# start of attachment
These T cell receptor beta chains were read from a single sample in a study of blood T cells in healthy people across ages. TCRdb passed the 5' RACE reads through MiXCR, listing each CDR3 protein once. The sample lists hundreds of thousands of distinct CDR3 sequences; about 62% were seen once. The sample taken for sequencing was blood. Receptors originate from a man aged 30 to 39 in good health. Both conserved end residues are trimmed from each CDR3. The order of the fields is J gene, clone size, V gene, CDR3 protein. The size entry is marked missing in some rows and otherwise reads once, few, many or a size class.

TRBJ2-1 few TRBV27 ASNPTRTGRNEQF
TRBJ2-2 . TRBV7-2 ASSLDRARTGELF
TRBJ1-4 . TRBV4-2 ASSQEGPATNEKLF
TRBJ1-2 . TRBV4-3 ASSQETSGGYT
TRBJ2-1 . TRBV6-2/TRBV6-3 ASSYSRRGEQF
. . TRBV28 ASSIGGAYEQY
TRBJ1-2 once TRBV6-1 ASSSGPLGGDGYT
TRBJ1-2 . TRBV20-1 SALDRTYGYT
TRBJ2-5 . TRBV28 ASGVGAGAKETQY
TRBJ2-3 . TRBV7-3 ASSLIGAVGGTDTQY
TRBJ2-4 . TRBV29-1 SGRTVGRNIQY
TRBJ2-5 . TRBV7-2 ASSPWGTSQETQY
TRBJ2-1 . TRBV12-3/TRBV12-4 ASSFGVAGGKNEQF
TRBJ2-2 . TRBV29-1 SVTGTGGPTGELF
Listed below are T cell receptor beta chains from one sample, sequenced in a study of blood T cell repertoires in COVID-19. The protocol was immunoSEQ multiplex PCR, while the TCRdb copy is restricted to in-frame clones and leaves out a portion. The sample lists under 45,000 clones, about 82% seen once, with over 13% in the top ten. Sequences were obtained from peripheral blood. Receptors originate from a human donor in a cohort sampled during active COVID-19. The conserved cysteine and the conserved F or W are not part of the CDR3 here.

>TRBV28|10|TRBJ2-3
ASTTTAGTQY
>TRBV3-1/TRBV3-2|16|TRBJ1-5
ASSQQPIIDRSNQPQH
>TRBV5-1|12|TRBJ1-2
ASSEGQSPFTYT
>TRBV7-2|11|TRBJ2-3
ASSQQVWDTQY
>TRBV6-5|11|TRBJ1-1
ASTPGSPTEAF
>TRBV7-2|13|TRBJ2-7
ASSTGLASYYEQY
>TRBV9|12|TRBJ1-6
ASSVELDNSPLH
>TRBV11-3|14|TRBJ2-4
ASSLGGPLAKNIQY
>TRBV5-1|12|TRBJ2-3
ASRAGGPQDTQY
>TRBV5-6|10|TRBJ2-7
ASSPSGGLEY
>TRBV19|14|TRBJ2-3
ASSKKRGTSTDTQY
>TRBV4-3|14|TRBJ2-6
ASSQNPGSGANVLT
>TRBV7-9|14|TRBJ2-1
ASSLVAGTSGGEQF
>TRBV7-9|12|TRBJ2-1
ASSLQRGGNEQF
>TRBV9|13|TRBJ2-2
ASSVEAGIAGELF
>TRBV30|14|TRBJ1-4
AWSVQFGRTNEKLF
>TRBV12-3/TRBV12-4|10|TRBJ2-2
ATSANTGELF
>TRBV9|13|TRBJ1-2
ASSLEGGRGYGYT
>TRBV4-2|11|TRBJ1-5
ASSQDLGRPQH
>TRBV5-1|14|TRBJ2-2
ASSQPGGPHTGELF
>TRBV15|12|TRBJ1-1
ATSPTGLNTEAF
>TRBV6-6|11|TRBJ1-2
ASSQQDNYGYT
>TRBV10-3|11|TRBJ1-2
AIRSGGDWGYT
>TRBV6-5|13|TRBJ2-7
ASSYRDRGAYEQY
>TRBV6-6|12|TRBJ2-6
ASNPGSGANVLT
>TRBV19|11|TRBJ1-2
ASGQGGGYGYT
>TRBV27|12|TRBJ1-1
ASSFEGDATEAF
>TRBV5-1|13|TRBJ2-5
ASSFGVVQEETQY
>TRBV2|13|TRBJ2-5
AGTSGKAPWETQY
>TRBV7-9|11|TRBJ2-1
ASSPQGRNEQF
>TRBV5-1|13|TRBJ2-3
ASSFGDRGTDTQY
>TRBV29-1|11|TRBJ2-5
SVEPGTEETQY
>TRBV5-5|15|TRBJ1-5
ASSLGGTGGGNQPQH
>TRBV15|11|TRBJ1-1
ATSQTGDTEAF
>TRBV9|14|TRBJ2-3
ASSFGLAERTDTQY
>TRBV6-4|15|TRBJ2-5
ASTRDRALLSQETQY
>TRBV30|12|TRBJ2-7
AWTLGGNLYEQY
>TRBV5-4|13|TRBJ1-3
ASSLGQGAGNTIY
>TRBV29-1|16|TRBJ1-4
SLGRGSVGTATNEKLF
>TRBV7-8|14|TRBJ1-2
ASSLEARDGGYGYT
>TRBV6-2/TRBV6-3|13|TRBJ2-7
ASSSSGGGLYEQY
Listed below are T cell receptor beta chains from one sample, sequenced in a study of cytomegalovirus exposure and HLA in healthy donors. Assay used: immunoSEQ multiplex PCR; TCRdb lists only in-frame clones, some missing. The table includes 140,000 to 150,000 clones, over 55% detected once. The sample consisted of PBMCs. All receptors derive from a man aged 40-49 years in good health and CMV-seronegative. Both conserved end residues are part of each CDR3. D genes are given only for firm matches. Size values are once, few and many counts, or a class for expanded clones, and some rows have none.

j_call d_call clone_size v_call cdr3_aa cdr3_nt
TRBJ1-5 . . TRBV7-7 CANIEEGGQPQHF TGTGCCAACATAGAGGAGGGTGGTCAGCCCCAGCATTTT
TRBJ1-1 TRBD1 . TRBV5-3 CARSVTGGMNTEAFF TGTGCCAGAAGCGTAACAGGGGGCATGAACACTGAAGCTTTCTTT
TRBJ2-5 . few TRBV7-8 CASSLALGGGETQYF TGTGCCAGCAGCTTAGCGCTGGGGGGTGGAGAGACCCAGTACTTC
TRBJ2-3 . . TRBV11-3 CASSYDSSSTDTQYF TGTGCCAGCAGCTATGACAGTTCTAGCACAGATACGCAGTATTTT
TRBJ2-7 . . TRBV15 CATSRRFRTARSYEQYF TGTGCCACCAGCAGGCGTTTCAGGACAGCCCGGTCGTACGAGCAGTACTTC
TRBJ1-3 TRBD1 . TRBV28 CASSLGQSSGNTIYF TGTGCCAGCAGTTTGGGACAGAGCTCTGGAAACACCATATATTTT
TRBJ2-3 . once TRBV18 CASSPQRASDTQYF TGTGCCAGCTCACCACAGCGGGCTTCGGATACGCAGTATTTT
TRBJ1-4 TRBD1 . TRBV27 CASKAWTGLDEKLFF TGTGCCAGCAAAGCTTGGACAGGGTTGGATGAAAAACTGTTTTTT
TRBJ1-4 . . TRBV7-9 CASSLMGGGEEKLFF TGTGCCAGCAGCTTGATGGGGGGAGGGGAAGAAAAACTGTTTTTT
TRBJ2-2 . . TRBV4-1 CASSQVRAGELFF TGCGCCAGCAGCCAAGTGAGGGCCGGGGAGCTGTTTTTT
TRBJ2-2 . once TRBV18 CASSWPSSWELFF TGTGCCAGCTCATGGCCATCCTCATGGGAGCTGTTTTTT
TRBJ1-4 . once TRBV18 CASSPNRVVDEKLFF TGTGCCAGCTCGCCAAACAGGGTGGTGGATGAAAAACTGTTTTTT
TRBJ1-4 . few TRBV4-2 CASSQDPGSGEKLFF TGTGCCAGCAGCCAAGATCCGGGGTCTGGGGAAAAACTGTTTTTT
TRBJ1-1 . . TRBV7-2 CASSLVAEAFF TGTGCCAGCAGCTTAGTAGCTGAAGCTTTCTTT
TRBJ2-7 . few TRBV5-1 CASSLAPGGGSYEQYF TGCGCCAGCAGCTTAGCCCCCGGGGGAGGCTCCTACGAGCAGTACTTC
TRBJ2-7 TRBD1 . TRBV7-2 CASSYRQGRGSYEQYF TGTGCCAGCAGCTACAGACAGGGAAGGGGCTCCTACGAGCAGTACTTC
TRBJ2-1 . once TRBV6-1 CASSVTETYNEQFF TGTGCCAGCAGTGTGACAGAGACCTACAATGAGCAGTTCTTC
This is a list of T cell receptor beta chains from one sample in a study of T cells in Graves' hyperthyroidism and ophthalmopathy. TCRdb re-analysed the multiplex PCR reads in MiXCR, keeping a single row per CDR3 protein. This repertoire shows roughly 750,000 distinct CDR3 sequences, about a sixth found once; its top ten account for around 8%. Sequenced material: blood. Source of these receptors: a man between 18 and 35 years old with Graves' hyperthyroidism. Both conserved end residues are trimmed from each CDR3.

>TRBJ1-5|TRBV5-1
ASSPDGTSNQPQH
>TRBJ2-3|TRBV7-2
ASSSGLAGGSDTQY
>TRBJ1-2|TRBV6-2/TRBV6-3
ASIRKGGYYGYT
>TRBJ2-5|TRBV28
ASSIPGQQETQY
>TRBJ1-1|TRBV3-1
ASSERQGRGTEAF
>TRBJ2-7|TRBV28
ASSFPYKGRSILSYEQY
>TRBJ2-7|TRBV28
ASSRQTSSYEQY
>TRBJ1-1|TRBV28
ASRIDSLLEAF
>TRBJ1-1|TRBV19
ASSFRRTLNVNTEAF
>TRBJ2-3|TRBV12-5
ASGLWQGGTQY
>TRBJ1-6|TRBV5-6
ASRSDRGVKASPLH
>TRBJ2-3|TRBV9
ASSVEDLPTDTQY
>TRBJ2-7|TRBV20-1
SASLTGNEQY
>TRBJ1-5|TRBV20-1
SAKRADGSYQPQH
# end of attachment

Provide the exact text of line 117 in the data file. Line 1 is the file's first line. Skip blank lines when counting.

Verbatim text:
TRBJ2-1 . once TRBV6-1 CASSVTETYNEQFF TGTGCCAGCAGTGTGACAGAGACCTACAATGAGCAGTTCTTC